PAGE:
Back in the 1700s, it was believed that tooth worms caused cavities starting from within the tooth and eating their way out. Sounds silly now, but cavities do start below the enamel surface working their way out causing a lesion on the outer surface visible to the eye. Bacteria can enter the teeth through microscopic holes. Once inside, these bacteria grow and produce acids causing decay. We may see only a small lesion on the surface of the tooth, but great damage often occurs beneath the surface eating away at the inner layers and eventually reaching the nerve of the teeth. At this point, root canals are necessary to save the teeth. Enamel continues to breaks down and large crater-like lesions are eventually seen on the surface.
Acids from juices, sodas, energy drinks, and acids produced by bacteria penetrate the surface of the enamel, demineralizing the teeth from within. If there is a low frequency consumption of acidic foods and beverages, the saliva starts to remineralize the enamel; however, if there is a high frequency of consumption, then the protective properties of saliva (fluoride, enzymes) can’t keep up with the demineralization/remineralization process. Demineralization first appears as a white mark with a chalky appearance often located on the teeth near the gum line. With continued acid attacks on the teeth, the enamel breaks away from the teeth necessitating restorations.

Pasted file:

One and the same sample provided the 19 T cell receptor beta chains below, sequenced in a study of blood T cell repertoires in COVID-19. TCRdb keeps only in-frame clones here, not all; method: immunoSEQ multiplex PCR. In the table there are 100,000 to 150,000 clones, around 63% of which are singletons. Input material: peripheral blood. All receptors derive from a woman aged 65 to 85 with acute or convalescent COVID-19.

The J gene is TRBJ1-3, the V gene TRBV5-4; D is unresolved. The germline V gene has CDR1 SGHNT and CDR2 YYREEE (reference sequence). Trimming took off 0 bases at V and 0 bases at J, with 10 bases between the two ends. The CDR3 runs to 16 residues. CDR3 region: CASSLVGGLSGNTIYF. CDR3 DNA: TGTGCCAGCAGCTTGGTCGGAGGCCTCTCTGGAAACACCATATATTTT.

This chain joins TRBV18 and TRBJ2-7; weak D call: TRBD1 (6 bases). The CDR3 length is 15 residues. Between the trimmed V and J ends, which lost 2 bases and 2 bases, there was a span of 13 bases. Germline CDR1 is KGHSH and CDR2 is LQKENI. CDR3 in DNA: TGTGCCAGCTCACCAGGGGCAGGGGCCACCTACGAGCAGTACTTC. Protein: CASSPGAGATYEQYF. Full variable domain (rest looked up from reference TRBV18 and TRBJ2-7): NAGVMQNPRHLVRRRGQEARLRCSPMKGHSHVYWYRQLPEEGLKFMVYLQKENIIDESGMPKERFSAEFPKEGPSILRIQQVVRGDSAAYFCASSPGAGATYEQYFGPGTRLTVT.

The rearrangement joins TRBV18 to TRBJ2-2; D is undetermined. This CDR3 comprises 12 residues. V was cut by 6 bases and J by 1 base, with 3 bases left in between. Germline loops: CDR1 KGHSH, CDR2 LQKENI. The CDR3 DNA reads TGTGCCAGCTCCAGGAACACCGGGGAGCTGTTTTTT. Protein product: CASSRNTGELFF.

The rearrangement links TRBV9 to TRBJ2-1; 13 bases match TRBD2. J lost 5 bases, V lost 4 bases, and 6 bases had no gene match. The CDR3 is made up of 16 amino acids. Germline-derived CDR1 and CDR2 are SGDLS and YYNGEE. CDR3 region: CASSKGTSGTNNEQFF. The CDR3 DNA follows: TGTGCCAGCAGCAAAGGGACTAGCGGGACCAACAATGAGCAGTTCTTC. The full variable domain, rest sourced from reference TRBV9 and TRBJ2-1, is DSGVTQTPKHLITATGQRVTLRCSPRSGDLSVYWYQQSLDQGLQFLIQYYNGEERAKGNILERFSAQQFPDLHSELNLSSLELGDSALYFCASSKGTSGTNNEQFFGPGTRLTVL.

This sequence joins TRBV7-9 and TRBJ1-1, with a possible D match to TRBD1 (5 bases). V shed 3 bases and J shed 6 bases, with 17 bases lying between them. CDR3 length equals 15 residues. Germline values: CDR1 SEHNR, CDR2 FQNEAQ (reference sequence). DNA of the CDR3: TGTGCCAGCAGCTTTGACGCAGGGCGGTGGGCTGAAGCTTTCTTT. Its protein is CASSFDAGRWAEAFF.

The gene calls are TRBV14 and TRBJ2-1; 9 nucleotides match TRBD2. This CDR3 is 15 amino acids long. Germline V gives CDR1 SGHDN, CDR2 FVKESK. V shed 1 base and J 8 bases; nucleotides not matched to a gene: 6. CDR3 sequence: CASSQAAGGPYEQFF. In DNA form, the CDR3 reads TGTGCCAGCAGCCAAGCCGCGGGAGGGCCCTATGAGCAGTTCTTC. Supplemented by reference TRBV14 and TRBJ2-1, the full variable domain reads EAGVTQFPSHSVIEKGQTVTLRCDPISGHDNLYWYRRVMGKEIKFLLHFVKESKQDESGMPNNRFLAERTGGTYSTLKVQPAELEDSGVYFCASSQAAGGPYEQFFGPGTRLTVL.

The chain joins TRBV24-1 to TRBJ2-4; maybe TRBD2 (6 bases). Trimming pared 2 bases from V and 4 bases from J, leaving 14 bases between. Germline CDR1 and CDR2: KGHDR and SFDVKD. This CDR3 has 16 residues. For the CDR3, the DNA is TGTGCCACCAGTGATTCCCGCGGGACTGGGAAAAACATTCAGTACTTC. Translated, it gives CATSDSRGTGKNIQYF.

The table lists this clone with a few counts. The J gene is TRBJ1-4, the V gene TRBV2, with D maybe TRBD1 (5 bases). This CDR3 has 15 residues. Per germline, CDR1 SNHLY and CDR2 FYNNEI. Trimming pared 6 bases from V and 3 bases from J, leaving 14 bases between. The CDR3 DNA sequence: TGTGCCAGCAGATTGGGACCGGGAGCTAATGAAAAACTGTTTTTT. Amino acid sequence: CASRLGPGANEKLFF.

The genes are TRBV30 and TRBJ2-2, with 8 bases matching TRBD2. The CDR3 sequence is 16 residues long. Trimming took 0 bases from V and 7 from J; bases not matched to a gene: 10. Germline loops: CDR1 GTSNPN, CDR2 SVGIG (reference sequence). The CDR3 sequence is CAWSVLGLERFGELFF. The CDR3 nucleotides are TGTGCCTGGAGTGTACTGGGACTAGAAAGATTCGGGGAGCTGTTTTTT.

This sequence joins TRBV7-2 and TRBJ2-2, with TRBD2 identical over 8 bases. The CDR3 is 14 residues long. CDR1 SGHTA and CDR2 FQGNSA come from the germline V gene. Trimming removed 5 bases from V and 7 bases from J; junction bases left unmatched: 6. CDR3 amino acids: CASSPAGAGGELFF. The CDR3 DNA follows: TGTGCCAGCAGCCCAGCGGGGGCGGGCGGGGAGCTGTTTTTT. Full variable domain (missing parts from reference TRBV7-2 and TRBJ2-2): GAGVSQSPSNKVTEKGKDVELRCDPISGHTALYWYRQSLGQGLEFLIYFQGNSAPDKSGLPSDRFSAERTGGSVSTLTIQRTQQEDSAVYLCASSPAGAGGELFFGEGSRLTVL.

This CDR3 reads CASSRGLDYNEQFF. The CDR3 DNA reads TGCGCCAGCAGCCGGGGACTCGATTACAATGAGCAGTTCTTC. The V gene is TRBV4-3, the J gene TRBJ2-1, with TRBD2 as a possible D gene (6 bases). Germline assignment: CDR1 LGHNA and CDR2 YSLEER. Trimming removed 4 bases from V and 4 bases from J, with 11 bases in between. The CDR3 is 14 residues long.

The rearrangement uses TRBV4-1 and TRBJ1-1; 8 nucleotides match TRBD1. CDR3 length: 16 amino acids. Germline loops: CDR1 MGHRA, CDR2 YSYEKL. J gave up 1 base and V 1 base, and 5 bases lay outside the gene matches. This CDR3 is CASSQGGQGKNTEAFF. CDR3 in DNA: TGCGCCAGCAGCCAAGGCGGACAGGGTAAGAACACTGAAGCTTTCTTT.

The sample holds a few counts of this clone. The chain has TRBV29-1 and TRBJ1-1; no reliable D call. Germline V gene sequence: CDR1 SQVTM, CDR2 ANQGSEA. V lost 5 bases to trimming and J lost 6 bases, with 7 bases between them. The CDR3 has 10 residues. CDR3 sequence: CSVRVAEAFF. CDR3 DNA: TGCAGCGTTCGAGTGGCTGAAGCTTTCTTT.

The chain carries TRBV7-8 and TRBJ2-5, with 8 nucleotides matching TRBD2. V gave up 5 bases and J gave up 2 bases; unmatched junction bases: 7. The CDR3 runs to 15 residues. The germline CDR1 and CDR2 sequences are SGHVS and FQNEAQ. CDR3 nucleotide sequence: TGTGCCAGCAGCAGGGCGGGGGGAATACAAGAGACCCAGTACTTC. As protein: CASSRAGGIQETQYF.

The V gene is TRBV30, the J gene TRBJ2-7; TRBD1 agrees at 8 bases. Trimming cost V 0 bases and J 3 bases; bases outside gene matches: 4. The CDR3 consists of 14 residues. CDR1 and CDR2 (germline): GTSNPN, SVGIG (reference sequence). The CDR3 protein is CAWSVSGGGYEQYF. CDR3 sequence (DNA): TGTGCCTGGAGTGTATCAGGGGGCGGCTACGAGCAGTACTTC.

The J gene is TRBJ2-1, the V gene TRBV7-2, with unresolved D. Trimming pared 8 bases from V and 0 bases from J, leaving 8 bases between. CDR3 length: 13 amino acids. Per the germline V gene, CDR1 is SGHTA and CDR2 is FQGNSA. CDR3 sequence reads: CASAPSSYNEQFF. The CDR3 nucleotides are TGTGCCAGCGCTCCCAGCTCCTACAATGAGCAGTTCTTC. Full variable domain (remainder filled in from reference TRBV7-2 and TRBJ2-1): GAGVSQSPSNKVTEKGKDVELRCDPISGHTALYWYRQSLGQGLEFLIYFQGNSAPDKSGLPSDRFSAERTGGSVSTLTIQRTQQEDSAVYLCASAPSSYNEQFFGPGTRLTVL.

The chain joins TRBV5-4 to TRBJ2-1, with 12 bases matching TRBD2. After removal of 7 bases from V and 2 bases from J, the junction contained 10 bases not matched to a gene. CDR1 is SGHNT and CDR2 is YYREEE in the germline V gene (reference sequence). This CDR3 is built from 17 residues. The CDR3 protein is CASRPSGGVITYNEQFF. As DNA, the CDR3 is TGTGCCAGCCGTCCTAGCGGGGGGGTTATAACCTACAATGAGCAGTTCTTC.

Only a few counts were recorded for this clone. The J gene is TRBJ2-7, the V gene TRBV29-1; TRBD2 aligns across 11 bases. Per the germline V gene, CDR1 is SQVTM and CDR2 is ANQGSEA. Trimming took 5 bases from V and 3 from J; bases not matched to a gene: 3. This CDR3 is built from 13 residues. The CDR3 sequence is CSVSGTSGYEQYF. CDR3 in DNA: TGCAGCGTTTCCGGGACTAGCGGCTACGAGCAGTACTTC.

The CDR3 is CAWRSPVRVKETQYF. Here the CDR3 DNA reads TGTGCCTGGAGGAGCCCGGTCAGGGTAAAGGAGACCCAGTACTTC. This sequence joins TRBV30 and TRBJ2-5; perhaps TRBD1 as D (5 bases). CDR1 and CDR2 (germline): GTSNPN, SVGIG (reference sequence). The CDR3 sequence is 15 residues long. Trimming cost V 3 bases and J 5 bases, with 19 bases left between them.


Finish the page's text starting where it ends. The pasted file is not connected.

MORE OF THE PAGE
There are several ways to detect cavities. Some cavities are obvious and can be seen visually. Others are not so obvious for reasons noted above. When a cavity is detected by an x-ray, the lesion is already about 30% through the enamel. X-rays aren’t able to detect early decay. We do not use sharp explorers that poke at the teeth to detect decay as they can further damage weakened enamel. Instead, we check visually with an intraoral camera, take x-rays, and use a laser which can detect cavities in the earliest stages of development.
The DIAGNOdent laser scans the teeth using a reflected light that detects bacteria that causes cavities underneath the enamel surface. The cavity is detected by an audible signal and a numeric scale that grades the extent of its progression.
Be on the safe side; have cavities restored early before they progress beyond needing a filling. When cavities progress and become deeper, the likelihood of needing a crown, root canal or both, or even an extraction increases. DON’T WAIT! Call Rhonda and make an appointment for an exam and x-rays today.
Susan Divine, RDH